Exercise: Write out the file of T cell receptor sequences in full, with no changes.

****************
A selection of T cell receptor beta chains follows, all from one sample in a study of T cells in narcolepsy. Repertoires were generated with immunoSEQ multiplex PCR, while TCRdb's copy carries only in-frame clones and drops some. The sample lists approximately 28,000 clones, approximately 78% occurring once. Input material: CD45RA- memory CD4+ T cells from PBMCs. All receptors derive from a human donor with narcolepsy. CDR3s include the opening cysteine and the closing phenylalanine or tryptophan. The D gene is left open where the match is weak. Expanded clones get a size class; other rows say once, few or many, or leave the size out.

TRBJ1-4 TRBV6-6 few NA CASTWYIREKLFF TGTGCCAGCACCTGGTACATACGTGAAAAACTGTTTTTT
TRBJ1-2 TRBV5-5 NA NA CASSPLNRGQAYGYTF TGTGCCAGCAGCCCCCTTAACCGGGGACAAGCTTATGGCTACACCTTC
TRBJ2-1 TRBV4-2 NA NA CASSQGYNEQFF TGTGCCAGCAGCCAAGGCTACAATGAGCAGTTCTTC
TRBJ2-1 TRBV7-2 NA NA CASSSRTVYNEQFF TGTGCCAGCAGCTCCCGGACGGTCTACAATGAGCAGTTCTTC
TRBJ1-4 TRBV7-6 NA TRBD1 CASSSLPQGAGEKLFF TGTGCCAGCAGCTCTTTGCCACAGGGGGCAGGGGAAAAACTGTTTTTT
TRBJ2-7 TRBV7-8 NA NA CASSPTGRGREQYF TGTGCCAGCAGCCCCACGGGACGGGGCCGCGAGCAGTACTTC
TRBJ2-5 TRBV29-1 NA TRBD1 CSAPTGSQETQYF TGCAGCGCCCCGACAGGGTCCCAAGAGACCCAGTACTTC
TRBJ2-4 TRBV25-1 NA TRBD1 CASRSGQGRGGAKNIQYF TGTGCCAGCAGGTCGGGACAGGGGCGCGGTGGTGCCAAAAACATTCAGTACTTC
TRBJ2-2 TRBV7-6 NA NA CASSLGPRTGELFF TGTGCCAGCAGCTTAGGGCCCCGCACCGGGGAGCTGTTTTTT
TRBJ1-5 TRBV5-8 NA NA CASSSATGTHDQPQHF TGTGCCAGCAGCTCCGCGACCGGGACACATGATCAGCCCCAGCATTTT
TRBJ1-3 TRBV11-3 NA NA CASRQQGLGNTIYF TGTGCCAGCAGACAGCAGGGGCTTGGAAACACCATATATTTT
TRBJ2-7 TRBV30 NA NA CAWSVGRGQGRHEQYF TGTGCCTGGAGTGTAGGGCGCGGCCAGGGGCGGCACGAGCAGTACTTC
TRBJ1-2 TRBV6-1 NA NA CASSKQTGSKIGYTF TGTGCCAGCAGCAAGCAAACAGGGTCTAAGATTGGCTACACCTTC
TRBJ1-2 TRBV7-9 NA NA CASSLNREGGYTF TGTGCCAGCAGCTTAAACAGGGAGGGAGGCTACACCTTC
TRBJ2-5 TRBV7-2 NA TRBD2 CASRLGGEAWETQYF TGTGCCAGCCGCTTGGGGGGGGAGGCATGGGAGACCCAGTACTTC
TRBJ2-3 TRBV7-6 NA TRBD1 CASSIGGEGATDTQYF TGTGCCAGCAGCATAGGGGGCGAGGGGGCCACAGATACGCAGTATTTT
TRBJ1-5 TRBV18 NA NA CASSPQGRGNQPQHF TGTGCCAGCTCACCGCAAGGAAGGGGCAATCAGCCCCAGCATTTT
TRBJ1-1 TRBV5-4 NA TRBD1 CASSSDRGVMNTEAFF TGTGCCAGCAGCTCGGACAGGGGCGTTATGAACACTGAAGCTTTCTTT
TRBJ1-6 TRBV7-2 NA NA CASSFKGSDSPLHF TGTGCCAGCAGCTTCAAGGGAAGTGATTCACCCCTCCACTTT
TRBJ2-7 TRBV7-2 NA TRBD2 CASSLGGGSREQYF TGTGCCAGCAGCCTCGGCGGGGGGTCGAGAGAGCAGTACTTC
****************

A selection of T cell receptor beta chains follows, all from one sample in a study of T cells in narcolepsy. Repertoires were generated with immunoSEQ multiplex PCR, while TCRdb's copy carries only in-frame clones and drops some. The sample lists approximately 28,000 clones, approximately 78% occurring once. Input material: CD45RA- memory CD4+ T cells from PBMCs. All receptors derive from a human donor with narcolepsy. CDR3s include the opening cysteine and the closing phenylalanine or tryptophan. The D gene is left open where the match is weak. Expanded clones get a size class; other rows say once, few or many, or leave the size out.

TRBJ1-4 TRBV6-6 few NA CASTWYIREKLFF TGTGCCAGCACCTGGTACATACGTGAAAAACTGTTTTTT
TRBJ1-2 TRBV5-5 NA NA CASSPLNRGQAYGYTF TGTGCCAGCAGCCCCCTTAACCGGGGACAAGCTTATGGCTACACCTTC
TRBJ2-1 TRBV4-2 NA NA CASSQGYNEQFF TGTGCCAGCAGCCAAGGCTACAATGAGCAGTTCTTC
TRBJ2-1 TRBV7-2 NA NA CASSSRTVYNEQFF TGTGCCAGCAGCTCCCGGACGGTCTACAATGAGCAGTTCTTC
TRBJ1-4 TRBV7-6 NA TRBD1 CASSSLPQGAGEKLFF TGTGCCAGCAGCTCTTTGCCACAGGGGGCAGGGGAAAAACTGTTTTTT
TRBJ2-7 TRBV7-8 NA NA CASSPTGRGREQYF TGTGCCAGCAGCCCCACGGGACGGGGCCGCGAGCAGTACTTC
TRBJ2-5 TRBV29-1 NA TRBD1 CSAPTGSQETQYF TGCAGCGCCCCGACAGGGTCCCAAGAGACCCAGTACTTC
TRBJ2-4 TRBV25-1 NA TRBD1 CASRSGQGRGGAKNIQYF TGTGCCAGCAGGTCGGGACAGGGGCGCGGTGGTGCCAAAAACATTCAGTACTTC
TRBJ2-2 TRBV7-6 NA NA CASSLGPRTGELFF TGTGCCAGCAGCTTAGGGCCCCGCACCGGGGAGCTGTTTTTT
TRBJ1-5 TRBV5-8 NA NA CASSSATGTHDQPQHF TGTGCCAGCAGCTCCGCGACCGGGACACATGATCAGCCCCAGCATTTT
TRBJ1-3 TRBV11-3 NA NA CASRQQGLGNTIYF TGTGCCAGCAGACAGCAGGGGCTTGGAAACACCATATATTTT
TRBJ2-7 TRBV30 NA NA CAWSVGRGQGRHEQYF TGTGCCTGGAGTGTAGGGCGCGGCCAGGGGCGGCACGAGCAGTACTTC
TRBJ1-2 TRBV6-1 NA NA CASSKQTGSKIGYTF TGTGCCAGCAGCAAGCAAACAGGGTCTAAGATTGGCTACACCTTC
TRBJ1-2 TRBV7-9 NA NA CASSLNREGGYTF TGTGCCAGCAGCTTAAACAGGGAGGGAGGCTACACCTTC
TRBJ2-5 TRBV7-2 NA TRBD2 CASRLGGEAWETQYF TGTGCCAGCCGCTTGGGGGGGGAGGCATGGGAGACCCAGTACTTC
TRBJ2-3 TRBV7-6 NA TRBD1 CASSIGGEGATDTQYF TGTGCCAGCAGCATAGGGGGCGAGGGGGCCACAGATACGCAGTATTTT
TRBJ1-5 TRBV18 NA NA CASSPQGRGNQPQHF TGTGCCAGCTCACCGCAAGGAAGGGGCAATCAGCCCCAGCATTTT
TRBJ1-1 TRBV5-4 NA TRBD1 CASSSDRGVMNTEAFF TGTGCCAGCAGCTCGGACAGGGGCGTTATGAACACTGAAGCTTTCTTT
TRBJ1-6 TRBV7-2 NA NA CASSFKGSDSPLHF TGTGCCAGCAGCTTCAAGGGAAGTGATTCACCCCTCCACTTT
TRBJ2-7 TRBV7-2 NA TRBD2 CASSLGGGSREQYF TGTGCCAGCAGCCTCGGCGGGGGGTCGAGAGAGCAGTACTTC